When the American Cinematheque’s Egyptian Theatre kicks off its “Widescreen Wednesdays” series this week with a terrific James Dean double bill, 1955’s “East of Eden” and “Rebel Without a Cause,” it will take on more poignancy because of the death of Dennis Hopper, who made his big-screen debut in “Rebel Without a Cause.”
Hopper, then 18, had received nice reviews in early 1955 after playing a young epileptic in the medical series “Medic” and was cast as one of the high school gang members who plagued Dean in “Rebel.” (As soon as “Rebel” wrapped, Hopper landed a much bigger role in “Giant,” Dean’s final film before this death.)
Although I never met Hopper, I talked to him on the phone a few times, including a decade ago when six surviving stars of “Rebel” reunited for a screening at the Los Angeles County Museum of Art.
Hopper told me he thought he was “the best young actor around” until he saw Dean on the set of “Rebel. He told Dean: “I don’t have a clue what you are doing, but I know how great you are. What should I do? Should I stop my contract [at Warner Bros.] and go study with Lee Strasberg in New York?”
Dean took him aside and gave him advice: “He said you have got to start doing things and not showing them. He said don’t have any preconceived ideas about how the scene is going to play. Just go on a moment-to-moment reality level, and don’t presuppose anything.”
Hopper also related that Dean was standoffish toward him on “Rebel.” It wasn’t until “Giant” that they became friends.
“He was really into his work and acting,” Hopper recalled. “I was 18, and he was five years older. That is really a big difference. His whole life was acting. Some days, he would come in, and you would say ‘hello’ to him, and he’d walk right by you. He was totally concentrated on what he was doing. Other days, he was open and gracious.”
A look at his career:
Mr. Hopper first won praise in Hollywood as a teenager in 1955 for his portrayal of an epileptic on the NBC series “Medic” and for a small part in the James Dean film “Rebel Without a Cause.”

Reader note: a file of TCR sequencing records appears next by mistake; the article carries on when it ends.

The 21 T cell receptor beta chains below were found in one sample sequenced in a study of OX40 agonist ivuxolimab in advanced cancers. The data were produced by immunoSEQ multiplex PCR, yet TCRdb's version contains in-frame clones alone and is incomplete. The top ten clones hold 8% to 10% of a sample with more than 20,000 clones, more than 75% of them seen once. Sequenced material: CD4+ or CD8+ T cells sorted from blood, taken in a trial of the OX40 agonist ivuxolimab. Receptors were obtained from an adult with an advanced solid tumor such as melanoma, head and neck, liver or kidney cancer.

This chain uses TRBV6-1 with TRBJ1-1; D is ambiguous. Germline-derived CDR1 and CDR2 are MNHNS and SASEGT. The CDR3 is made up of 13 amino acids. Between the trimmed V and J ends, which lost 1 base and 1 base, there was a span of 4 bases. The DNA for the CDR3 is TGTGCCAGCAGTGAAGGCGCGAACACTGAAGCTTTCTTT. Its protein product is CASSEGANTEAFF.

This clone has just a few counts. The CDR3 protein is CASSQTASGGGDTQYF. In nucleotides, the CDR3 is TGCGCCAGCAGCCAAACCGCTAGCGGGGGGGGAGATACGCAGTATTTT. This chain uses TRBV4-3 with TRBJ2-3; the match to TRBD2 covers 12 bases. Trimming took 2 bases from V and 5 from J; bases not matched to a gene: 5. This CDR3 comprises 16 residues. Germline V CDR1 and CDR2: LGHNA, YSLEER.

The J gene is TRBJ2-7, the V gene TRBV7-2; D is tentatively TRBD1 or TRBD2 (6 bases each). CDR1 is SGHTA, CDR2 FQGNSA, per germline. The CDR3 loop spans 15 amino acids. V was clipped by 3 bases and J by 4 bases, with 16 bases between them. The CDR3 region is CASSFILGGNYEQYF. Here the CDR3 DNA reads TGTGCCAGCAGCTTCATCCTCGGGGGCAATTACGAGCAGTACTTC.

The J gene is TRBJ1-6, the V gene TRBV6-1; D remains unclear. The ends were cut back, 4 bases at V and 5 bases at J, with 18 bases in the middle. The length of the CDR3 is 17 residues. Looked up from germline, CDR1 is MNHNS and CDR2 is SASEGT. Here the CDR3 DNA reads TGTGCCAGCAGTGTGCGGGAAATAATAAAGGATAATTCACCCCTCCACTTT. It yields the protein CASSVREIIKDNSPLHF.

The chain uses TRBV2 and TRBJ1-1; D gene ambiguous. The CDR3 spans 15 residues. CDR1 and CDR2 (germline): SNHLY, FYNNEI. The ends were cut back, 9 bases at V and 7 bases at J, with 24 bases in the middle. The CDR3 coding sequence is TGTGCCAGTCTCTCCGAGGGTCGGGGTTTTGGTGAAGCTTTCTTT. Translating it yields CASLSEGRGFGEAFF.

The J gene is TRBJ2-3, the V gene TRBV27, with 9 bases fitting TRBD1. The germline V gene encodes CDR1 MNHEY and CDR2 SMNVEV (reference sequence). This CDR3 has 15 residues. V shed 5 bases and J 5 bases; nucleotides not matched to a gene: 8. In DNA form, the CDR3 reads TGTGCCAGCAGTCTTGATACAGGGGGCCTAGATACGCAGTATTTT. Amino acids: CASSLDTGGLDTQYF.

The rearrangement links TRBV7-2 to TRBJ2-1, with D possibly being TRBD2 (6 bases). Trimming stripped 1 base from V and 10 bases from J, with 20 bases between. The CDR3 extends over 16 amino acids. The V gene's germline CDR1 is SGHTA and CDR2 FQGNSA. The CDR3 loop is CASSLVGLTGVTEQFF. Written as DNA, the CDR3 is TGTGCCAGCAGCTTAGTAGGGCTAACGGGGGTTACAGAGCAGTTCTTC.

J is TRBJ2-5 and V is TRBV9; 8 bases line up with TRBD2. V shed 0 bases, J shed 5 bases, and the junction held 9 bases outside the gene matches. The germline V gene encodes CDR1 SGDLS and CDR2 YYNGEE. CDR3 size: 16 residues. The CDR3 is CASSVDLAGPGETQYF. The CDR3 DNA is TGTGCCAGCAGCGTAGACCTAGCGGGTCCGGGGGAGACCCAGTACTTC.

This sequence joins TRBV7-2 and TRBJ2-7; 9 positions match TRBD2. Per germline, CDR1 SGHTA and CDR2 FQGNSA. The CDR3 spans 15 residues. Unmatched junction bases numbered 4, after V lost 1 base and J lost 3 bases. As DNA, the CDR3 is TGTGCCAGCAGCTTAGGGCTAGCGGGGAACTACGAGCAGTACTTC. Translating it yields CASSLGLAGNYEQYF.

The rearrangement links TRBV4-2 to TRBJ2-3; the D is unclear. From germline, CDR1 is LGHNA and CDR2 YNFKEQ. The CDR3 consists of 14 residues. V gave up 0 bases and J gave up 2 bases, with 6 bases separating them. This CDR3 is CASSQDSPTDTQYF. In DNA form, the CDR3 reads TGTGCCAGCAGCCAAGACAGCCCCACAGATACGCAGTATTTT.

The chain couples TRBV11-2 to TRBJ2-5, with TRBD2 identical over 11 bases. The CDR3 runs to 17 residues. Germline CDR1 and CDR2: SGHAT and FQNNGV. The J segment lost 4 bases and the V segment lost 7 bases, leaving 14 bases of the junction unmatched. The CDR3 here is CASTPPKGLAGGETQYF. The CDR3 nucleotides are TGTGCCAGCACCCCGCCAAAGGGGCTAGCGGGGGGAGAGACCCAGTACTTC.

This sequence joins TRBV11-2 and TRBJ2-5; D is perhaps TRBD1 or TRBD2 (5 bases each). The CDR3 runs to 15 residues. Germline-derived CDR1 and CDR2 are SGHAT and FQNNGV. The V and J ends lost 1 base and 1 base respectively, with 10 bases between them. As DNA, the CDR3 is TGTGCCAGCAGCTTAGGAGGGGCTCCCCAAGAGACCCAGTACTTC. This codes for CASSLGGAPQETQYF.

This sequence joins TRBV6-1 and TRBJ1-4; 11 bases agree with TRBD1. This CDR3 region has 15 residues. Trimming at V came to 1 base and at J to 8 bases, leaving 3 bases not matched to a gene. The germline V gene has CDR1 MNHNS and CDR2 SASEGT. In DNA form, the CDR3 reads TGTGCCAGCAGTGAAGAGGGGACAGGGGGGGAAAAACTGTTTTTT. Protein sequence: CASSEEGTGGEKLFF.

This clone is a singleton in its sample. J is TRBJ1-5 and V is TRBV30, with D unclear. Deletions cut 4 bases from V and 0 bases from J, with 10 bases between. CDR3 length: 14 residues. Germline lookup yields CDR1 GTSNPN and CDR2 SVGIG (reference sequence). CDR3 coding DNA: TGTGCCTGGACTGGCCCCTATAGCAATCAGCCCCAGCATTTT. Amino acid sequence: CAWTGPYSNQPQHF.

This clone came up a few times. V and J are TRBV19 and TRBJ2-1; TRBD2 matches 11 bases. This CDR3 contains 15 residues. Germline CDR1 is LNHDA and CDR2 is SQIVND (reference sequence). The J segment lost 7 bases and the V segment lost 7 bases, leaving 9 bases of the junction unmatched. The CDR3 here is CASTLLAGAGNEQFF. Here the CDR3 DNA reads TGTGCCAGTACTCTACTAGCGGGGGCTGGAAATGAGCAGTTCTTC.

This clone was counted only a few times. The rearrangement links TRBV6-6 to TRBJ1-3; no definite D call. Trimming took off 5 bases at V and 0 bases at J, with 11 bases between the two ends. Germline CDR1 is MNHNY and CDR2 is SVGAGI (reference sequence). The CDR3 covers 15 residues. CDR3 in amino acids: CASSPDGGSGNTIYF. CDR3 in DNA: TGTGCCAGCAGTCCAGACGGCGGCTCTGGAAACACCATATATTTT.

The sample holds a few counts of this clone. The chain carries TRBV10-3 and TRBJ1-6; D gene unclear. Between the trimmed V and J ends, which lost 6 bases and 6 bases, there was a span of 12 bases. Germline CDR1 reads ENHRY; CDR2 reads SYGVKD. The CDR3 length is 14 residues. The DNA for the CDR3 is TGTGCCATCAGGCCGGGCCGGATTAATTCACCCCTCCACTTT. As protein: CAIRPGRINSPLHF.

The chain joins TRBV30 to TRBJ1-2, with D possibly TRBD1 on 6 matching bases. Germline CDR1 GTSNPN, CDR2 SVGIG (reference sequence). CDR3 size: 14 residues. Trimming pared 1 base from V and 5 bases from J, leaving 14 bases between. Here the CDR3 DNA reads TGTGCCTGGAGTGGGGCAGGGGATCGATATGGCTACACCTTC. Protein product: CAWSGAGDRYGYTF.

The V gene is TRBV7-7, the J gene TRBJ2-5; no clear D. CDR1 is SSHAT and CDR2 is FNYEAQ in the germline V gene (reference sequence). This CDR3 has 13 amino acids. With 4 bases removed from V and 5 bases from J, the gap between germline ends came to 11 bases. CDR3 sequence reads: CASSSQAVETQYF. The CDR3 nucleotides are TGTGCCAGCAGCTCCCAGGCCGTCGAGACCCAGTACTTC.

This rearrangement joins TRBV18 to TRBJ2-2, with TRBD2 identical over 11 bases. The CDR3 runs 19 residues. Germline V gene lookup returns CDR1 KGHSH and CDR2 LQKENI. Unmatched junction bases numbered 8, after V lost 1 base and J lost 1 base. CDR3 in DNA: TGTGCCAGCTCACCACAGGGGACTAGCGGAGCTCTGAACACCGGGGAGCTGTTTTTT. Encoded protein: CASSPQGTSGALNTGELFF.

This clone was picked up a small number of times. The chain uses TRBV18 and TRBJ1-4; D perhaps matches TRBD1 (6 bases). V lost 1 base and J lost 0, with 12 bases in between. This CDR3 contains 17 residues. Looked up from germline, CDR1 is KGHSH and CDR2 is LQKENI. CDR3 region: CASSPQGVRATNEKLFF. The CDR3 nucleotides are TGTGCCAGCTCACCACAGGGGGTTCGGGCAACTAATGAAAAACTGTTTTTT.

He confirmed his status as a rising star the next year, as the son of a wealthy rancher played by Rock Hudson in “Giant,” the epic western also starring Elizabeth Taylor and Dean.
Soon he was traveling in social circles with Dean and was linked romantically with Natalie Wood and Joanne Woodward.
The story has several versions; the most common is that his refusal to play a scene in the manner that the director requested resulted in Mr. Hopper’s stubbornly performing more than 80 takes before he finally followed orders.
Upon wrapping the scene, Mr. Hopper later recalled, Mr. Hathaway told him that his career in Hollywood was finished.
He soon left for New York, where he studied with Lee Strasberg for several years, performed on stage and acted in more than 100 episodes of television shows.
It was not until after his marriage in 1961 to Brooke Hayward — who, as the daughter of Leland Hayward, a producer and agent, and Margaret Sullavan, the actress, was part of Hollywood royalty — that Mr. Hopper was regularly offered film roles again.
He wrangled small parts in big studio films like “The Sons of Katie Elder” (1965) — directed by his former nemesis Henry Hathaway — as well as “Cool Hand Luke” (1967) and “Hang ’Em High” (1968).
Actor Dennis Hopper died at his home in Venice Beach last Saturday morning from complications of prostate cancer, according to a family friend.